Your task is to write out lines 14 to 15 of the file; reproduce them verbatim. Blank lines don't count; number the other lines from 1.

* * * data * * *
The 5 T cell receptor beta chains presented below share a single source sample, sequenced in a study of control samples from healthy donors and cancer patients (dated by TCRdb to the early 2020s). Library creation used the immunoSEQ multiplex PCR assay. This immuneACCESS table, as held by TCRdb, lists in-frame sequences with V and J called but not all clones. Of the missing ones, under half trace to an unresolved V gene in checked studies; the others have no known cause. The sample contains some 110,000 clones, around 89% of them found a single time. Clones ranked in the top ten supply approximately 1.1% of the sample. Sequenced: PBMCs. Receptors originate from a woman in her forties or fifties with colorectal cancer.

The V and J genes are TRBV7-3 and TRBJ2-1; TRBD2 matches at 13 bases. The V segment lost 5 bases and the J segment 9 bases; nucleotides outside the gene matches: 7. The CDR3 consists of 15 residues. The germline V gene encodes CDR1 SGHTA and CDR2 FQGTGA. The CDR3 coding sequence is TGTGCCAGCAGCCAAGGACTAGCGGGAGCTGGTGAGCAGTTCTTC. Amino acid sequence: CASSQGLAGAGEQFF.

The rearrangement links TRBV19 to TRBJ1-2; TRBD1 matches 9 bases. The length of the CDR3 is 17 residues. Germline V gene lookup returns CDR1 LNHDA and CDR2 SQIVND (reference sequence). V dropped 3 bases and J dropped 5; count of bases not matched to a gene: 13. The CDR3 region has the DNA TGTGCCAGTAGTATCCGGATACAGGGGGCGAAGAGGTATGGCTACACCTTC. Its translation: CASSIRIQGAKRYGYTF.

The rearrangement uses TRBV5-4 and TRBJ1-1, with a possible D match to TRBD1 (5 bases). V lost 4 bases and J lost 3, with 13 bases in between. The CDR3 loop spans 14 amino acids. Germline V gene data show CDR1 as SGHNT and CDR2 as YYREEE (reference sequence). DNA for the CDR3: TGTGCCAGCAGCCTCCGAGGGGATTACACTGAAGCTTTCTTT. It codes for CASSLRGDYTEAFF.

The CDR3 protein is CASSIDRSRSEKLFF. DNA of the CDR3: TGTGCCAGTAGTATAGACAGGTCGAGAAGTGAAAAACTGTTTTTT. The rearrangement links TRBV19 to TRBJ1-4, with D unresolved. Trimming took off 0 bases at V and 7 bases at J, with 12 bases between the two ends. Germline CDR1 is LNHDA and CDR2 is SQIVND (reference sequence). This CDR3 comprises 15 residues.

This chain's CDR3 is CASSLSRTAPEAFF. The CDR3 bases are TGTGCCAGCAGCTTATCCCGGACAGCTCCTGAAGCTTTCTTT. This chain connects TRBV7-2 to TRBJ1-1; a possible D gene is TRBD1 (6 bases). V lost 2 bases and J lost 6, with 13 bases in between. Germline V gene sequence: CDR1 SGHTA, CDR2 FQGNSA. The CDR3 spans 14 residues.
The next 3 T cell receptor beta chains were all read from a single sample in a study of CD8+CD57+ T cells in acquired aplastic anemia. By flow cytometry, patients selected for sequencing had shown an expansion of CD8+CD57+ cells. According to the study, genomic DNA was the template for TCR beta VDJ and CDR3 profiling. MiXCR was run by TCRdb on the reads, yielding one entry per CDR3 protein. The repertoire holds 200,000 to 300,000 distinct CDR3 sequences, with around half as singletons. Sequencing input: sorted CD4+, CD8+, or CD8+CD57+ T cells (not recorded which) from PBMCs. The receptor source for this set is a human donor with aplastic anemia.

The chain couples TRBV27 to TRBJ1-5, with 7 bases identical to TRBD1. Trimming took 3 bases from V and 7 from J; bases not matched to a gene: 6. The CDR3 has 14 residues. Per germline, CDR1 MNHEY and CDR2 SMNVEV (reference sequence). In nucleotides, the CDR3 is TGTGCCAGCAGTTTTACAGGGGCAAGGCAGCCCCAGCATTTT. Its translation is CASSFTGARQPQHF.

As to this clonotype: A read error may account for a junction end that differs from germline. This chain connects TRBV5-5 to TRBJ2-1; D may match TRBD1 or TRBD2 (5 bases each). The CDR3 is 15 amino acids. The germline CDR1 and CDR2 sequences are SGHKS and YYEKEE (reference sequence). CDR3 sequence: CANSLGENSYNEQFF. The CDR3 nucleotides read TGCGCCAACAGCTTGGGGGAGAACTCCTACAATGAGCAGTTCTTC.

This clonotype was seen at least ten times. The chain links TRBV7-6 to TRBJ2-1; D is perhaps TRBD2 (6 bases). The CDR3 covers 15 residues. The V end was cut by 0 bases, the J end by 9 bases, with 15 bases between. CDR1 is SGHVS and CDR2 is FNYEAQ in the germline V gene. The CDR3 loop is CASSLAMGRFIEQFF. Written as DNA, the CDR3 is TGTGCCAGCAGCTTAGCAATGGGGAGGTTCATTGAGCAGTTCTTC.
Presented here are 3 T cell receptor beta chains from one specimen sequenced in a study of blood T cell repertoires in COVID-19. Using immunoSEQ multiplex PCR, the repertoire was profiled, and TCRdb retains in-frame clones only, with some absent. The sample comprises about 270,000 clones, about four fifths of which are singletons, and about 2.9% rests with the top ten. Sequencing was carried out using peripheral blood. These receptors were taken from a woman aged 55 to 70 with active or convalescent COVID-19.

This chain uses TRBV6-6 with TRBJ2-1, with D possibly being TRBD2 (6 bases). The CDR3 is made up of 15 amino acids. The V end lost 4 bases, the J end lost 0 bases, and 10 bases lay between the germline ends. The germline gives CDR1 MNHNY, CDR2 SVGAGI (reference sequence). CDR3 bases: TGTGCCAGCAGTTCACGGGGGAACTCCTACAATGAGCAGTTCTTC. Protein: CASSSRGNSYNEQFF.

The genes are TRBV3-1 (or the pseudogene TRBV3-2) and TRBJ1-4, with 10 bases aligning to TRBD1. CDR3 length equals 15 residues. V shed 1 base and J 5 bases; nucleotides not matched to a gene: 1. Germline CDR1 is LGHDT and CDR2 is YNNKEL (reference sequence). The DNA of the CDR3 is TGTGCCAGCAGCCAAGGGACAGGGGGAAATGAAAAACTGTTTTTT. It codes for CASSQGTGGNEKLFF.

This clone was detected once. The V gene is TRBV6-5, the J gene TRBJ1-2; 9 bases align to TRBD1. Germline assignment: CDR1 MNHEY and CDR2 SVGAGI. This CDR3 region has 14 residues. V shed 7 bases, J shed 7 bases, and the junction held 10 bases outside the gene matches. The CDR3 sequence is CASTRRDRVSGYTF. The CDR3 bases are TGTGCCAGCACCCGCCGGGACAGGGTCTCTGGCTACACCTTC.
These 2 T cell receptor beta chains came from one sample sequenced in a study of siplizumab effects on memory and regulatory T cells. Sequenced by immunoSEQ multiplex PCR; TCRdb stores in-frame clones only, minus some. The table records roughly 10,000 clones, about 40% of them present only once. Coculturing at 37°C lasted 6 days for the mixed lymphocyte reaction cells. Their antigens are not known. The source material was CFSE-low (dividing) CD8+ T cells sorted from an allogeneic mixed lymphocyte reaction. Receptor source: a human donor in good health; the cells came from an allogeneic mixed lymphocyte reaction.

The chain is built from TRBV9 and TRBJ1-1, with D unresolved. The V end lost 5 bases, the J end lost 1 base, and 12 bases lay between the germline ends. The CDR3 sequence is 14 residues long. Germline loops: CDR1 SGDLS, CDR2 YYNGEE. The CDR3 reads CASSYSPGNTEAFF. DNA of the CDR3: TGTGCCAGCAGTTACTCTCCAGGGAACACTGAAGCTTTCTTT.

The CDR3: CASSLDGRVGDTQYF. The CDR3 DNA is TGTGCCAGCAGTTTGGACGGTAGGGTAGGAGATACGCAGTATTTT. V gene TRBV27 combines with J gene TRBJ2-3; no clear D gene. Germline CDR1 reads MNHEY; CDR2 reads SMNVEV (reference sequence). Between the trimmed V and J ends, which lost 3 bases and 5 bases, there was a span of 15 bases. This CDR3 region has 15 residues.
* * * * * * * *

This clone was detected once. The V gene is TRBV6-5, the J gene TRBJ1-2; 9 bases align to TRBD1. Germline assignment: CDR1 MNHEY and CDR2 SVGAGI. This CDR3 region has 14 residues. V shed 7 bases, J shed 7 bases, and the junction held 10 bases outside the gene matches. The CDR3 sequence is CASTRRDRVSGYTF. The CDR3 bases are TGTGCCAGCACCCGCCGGGACAGGGTCTCTGGCTACACCTTC.
These 2 T cell receptor beta chains came from one sample sequenced in a study of siplizumab effects on memory and regulatory T cells. Sequenced by immunoSEQ multiplex PCR; TCRdb stores in-frame clones only, minus some. The table records roughly 10,000 clones, about 40% of them present only once. Coculturing at 37°C lasted 6 days for the mixed lymphocyte reaction cells. Their antigens are not known. The source material was CFSE-low (dividing) CD8+ T cells sorted from an allogeneic mixed lymphocyte reaction. Receptor source: a human donor in good health; the cells came from an allogeneic mixed lymphocyte reaction.